The Water Cube’s breathtaking architecture is matched by engineering innovations in fabrication, materials and environmental management. - Dr Geoff Robinson, Chairman, MacRobert Award judging panel.
The Water Cube acts like a greenhouse thanks to the blue bubble ETFE (ethylene tetrafluoroethylene) material façade. Its translucent quality allows natural daylight to penetrate the building interior, and acts as an insulator to passively heat the building and pool water. This sustainable concept reduced energy consumption by 30% – the equivalent to covering the entire roof in photovoltaic panels.
Arup used a revolutionary virtual prototyping programme to create a model with associated data that could be accessed by the entire design team. For the first time a truly multi-disciplinary integrated design was achieved, streamlining the design process to increase effectiveness without increasing costs.
The National Aquatics Center (Water Cube) is located in the Olympic Green, the focal point of the 2008 Beijing Games. The blue bubble rectangular structure has a gross floor area of 70,000m2, and houses five swimming pools, a wave machine, rides, a restaurant, and 17,000 spectator seats.
Arup developed a computer programme to carry out structural analysis, optimisation and design of the building. The automated programme allowed many design options to be considered quickly and accurately. We used this to determine the minimum size of each of the 22,000 steel members in the structure; and during the optimisation phase we tested the 22,000 steel members and 12,000 nodes under 190 different load cases to determine optimal strength and weight.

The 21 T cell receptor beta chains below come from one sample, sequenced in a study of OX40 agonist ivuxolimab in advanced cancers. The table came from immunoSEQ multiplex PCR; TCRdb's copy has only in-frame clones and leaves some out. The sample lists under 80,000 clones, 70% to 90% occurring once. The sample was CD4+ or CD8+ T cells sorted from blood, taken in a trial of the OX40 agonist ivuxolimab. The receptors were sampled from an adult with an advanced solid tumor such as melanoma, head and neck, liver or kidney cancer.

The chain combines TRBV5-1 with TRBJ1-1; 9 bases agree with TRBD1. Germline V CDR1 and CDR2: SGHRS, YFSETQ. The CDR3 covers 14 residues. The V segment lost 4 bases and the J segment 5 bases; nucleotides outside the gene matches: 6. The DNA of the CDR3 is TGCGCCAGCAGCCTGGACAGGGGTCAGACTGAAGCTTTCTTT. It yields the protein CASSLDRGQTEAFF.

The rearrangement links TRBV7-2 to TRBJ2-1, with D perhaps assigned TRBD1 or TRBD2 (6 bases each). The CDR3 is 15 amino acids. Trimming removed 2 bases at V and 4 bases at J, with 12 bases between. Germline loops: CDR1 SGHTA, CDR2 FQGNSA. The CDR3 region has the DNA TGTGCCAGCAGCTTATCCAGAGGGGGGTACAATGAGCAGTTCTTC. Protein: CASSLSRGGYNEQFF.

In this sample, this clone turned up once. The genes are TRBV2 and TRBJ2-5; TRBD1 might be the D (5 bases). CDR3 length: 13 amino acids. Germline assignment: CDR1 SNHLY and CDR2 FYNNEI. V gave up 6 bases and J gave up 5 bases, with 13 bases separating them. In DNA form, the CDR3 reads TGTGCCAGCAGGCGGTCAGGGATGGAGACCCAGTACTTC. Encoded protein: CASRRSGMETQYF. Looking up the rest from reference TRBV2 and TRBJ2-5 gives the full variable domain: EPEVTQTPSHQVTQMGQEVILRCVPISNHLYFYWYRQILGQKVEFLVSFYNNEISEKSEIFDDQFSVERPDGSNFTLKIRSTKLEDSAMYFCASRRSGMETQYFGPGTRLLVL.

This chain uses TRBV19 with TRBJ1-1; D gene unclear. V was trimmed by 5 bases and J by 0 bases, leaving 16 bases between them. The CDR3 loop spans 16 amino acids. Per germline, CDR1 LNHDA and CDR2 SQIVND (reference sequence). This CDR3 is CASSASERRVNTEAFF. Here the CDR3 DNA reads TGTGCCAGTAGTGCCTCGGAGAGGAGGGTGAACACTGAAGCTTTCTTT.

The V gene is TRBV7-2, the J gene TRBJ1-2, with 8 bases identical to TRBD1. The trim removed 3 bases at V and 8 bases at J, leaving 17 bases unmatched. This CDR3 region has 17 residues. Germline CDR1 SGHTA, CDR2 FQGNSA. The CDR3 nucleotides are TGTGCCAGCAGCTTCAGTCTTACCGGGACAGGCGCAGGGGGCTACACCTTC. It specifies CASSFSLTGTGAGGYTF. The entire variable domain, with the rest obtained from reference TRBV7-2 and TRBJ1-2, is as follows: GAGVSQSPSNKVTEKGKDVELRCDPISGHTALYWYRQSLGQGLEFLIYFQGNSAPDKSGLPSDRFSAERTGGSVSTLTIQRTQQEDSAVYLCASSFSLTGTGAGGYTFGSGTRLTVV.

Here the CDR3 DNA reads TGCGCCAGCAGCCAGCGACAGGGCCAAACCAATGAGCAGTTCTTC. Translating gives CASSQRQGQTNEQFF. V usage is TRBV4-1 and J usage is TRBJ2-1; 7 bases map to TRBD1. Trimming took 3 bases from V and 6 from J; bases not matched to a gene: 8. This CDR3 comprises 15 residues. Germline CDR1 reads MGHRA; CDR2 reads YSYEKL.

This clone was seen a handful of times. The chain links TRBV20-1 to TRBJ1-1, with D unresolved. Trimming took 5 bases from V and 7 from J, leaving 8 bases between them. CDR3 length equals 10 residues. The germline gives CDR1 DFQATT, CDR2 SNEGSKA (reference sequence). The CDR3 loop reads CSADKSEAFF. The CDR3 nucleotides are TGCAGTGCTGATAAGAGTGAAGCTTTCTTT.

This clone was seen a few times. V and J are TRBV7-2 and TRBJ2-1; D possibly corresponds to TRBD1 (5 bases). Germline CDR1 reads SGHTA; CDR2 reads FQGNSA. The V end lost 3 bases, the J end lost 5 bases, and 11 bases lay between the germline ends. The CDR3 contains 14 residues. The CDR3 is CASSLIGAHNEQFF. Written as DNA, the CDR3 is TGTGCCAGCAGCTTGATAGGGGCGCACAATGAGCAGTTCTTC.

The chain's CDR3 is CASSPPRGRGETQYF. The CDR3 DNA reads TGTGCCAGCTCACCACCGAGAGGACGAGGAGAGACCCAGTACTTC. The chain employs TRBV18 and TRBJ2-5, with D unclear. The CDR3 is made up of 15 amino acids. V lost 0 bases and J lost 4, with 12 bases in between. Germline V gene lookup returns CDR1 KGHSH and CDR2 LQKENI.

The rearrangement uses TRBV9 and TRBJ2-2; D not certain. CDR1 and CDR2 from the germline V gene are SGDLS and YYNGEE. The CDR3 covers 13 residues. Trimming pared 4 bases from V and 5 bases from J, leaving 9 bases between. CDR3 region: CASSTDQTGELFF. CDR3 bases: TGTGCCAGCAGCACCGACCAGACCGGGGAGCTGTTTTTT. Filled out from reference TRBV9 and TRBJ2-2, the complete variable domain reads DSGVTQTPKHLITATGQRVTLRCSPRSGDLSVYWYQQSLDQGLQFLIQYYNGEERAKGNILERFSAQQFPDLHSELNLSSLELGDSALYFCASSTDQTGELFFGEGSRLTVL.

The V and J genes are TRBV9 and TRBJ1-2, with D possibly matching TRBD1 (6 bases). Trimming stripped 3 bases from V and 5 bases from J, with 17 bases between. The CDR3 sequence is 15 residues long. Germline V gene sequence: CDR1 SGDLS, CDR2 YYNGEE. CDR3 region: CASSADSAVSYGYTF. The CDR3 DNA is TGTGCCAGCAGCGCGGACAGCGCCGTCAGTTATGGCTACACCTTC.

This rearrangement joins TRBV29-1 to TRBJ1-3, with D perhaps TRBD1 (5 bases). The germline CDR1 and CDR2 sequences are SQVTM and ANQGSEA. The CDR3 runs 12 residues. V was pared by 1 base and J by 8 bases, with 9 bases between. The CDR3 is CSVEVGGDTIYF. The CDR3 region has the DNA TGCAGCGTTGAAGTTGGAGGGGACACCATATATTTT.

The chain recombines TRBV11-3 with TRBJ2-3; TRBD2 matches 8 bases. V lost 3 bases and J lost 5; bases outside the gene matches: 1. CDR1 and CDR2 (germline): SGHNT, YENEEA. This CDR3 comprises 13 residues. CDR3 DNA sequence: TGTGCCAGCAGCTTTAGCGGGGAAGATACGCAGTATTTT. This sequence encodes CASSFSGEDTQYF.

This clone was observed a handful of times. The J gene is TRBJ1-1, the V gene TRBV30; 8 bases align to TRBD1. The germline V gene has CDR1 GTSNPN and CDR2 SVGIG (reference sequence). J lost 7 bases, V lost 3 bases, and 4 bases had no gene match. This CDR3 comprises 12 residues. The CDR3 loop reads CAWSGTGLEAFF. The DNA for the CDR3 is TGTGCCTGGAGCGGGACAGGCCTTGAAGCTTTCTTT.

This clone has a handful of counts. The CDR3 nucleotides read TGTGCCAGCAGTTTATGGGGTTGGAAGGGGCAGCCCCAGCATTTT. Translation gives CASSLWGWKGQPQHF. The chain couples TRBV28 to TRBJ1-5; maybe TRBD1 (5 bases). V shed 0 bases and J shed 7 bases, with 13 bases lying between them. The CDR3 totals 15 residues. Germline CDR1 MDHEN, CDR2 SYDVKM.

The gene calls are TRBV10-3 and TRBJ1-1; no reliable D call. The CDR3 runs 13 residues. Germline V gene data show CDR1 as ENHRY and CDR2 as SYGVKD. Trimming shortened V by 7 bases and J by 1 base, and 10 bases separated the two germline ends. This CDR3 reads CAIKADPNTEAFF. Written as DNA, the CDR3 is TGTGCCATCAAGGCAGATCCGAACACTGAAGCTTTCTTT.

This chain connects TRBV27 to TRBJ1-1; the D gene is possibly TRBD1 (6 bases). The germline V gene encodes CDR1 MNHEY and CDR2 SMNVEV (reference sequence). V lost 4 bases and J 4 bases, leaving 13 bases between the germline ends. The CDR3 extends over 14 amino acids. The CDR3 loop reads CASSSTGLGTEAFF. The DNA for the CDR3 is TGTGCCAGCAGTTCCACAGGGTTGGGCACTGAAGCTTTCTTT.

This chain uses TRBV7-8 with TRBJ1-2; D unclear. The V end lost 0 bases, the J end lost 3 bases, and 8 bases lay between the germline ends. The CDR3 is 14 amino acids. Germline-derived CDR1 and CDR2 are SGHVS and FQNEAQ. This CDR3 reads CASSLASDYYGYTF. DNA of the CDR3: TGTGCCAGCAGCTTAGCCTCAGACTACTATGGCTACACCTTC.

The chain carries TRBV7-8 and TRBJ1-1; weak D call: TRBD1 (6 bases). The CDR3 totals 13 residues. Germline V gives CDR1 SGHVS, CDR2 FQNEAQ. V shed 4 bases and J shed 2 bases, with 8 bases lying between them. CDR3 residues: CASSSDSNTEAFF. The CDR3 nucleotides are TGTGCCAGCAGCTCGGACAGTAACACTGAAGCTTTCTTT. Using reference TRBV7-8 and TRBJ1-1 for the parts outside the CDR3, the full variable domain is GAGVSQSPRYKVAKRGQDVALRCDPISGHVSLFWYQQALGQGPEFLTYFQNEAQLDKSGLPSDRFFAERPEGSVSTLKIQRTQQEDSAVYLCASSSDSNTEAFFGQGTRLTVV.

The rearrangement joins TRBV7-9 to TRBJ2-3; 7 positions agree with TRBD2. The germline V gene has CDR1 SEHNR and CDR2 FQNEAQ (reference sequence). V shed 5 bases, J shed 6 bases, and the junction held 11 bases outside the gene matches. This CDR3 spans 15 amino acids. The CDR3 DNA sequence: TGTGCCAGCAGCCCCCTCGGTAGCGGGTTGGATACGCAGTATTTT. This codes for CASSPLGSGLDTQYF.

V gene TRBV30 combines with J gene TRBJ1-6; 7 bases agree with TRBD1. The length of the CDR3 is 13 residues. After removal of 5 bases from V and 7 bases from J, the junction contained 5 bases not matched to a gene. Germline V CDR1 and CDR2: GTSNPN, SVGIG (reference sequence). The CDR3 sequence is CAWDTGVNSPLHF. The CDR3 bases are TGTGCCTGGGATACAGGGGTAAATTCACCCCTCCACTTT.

Aside from it’s sustainable benefits, the ETFE façade is also self-cleaning, and incredibly robust – even though it only weighs 1% of an equivalent sized glass pane.
However, this façade and soap bubble design was only accepted by the local fire authority because of Arup’s performance-based fire engineering. We proved that the ETFE material – which is highly combustible – in its soap bubble form would actually shrink away from the fire. This design was self-venting, allowing smoke to billow out of the building. Additionally, we designed a fire strategy using advanced computer modelling of smoke and people movements that would protect and afford occupants enough time to leave the building using the same routes as entering.
Arup’s acoustic consultants also considered the comfort and safety of occupant. We designed an internal environment where the sounds of enraptured crowds are rich and vibrant without drowning out commentary and public announcements; crucial in moments of evacuation.
Royal Institute of British Architects International Award, 2009
MacRobert Award, 2009
Tien Yow Jeme Civil Engineering Award, 2009